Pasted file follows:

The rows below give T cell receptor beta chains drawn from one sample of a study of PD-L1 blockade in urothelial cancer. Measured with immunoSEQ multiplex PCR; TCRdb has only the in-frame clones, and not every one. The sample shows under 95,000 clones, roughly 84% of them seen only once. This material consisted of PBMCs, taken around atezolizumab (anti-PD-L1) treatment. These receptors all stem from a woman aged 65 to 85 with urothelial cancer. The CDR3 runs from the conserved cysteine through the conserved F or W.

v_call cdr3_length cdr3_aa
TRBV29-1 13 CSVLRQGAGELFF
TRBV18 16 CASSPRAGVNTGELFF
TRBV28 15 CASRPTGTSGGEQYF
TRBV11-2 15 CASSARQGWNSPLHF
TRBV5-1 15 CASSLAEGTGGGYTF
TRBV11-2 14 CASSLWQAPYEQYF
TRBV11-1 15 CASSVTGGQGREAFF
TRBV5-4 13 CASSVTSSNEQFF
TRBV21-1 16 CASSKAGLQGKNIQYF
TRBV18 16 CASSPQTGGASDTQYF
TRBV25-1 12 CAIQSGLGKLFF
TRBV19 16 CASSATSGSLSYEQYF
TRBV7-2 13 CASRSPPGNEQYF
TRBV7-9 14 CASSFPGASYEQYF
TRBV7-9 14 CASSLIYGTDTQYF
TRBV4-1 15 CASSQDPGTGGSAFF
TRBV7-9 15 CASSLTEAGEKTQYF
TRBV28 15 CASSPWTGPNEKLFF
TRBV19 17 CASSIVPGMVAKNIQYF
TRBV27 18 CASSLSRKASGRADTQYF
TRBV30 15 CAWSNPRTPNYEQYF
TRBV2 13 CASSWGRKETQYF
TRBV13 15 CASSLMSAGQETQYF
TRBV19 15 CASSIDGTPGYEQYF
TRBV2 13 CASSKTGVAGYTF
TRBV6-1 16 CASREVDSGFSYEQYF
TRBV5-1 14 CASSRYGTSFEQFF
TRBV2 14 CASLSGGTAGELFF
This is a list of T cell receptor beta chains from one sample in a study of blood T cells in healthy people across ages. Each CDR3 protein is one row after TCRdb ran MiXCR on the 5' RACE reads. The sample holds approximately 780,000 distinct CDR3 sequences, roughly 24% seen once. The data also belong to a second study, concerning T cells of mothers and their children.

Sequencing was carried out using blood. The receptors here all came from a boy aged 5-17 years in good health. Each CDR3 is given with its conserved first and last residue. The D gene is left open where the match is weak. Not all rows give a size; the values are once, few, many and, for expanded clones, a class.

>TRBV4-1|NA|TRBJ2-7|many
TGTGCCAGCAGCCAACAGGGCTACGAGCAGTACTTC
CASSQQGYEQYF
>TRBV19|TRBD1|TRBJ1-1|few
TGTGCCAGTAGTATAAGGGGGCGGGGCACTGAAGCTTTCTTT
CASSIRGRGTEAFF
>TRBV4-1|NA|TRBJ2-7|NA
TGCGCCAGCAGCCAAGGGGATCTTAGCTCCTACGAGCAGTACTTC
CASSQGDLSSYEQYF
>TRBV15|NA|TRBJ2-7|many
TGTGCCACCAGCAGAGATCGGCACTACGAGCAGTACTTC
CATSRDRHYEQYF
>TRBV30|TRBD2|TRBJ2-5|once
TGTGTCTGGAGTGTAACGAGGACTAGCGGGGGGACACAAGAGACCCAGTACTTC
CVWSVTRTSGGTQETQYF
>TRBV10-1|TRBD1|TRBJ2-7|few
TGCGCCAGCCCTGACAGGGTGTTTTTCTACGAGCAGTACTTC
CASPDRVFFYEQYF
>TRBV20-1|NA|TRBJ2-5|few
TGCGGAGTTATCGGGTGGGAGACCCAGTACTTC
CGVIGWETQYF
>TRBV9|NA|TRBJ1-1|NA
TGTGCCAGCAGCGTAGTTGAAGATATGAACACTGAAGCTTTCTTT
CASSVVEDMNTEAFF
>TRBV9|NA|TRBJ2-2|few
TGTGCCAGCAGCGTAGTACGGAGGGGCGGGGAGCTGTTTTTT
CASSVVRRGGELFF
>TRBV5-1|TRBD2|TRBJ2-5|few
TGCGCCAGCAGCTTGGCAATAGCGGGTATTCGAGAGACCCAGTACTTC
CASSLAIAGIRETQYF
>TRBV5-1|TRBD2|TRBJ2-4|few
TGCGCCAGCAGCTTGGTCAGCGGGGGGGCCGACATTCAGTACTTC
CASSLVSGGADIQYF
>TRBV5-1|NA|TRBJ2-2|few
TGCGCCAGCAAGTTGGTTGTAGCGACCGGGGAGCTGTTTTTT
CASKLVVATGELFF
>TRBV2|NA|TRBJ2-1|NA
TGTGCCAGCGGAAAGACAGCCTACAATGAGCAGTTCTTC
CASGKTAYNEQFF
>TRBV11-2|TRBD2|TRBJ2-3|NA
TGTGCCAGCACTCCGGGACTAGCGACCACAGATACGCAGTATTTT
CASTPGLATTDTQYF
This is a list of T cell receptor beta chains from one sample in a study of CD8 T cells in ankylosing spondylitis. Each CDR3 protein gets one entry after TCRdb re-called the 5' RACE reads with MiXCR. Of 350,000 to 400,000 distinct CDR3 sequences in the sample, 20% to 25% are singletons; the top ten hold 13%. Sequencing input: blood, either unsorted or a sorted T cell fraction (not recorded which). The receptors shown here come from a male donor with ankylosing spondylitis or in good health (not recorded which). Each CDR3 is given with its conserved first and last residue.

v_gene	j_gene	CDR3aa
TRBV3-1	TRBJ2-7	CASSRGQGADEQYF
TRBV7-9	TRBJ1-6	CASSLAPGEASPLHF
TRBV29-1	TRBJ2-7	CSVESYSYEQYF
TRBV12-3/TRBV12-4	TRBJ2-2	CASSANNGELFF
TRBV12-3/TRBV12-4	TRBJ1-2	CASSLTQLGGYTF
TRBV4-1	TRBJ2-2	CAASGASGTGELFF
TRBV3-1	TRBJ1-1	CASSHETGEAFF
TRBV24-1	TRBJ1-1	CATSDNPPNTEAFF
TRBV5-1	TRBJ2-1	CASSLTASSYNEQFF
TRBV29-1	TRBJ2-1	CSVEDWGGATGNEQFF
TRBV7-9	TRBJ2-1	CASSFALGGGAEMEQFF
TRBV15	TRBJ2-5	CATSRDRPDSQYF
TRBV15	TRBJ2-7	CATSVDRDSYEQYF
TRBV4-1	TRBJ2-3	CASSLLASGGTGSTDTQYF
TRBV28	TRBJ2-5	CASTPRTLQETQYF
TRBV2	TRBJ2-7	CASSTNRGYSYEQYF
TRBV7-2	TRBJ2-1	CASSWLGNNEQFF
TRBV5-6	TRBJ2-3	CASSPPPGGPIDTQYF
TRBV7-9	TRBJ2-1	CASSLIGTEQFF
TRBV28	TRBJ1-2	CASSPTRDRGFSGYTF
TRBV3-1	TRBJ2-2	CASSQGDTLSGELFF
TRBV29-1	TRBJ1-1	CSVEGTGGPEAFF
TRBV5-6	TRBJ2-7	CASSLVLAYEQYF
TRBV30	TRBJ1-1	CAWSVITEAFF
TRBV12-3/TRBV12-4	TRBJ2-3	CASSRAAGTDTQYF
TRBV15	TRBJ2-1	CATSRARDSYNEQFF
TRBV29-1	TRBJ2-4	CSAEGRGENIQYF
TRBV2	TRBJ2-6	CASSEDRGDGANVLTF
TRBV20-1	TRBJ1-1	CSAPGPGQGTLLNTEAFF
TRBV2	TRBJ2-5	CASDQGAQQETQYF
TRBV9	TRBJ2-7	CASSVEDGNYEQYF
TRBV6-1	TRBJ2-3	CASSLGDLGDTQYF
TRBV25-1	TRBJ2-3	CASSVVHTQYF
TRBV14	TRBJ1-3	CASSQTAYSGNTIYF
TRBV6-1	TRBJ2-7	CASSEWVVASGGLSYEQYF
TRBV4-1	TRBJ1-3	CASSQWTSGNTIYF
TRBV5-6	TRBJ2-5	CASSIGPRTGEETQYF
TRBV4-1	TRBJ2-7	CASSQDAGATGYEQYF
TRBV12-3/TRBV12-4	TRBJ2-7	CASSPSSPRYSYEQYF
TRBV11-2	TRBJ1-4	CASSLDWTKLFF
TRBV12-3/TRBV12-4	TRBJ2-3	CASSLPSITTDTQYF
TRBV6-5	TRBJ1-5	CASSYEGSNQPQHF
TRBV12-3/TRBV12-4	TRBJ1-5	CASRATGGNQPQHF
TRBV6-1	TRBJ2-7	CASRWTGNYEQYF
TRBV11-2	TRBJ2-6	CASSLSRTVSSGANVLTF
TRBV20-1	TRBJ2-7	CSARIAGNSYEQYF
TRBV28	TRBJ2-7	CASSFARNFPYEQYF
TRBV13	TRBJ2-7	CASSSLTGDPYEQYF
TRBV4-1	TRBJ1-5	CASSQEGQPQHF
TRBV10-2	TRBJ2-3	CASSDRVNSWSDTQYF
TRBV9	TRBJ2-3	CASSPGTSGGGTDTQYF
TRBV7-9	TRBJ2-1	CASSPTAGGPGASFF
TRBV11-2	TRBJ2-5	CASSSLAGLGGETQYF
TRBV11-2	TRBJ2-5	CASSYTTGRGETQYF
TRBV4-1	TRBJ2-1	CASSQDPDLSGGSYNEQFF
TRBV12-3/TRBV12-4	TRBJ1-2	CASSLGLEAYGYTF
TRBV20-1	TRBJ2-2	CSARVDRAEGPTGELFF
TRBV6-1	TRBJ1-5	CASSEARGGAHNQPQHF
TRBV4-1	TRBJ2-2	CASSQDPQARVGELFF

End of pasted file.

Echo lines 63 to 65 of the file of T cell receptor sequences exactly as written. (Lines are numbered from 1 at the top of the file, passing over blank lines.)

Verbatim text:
>TRBV5-1|TRBD2|TRBJ2-4|few
TGCGCCAGCAGCTTGGTCAGCGGGGGGGCCGACATTCAGTACTTC
CASSLVSGGADIQYF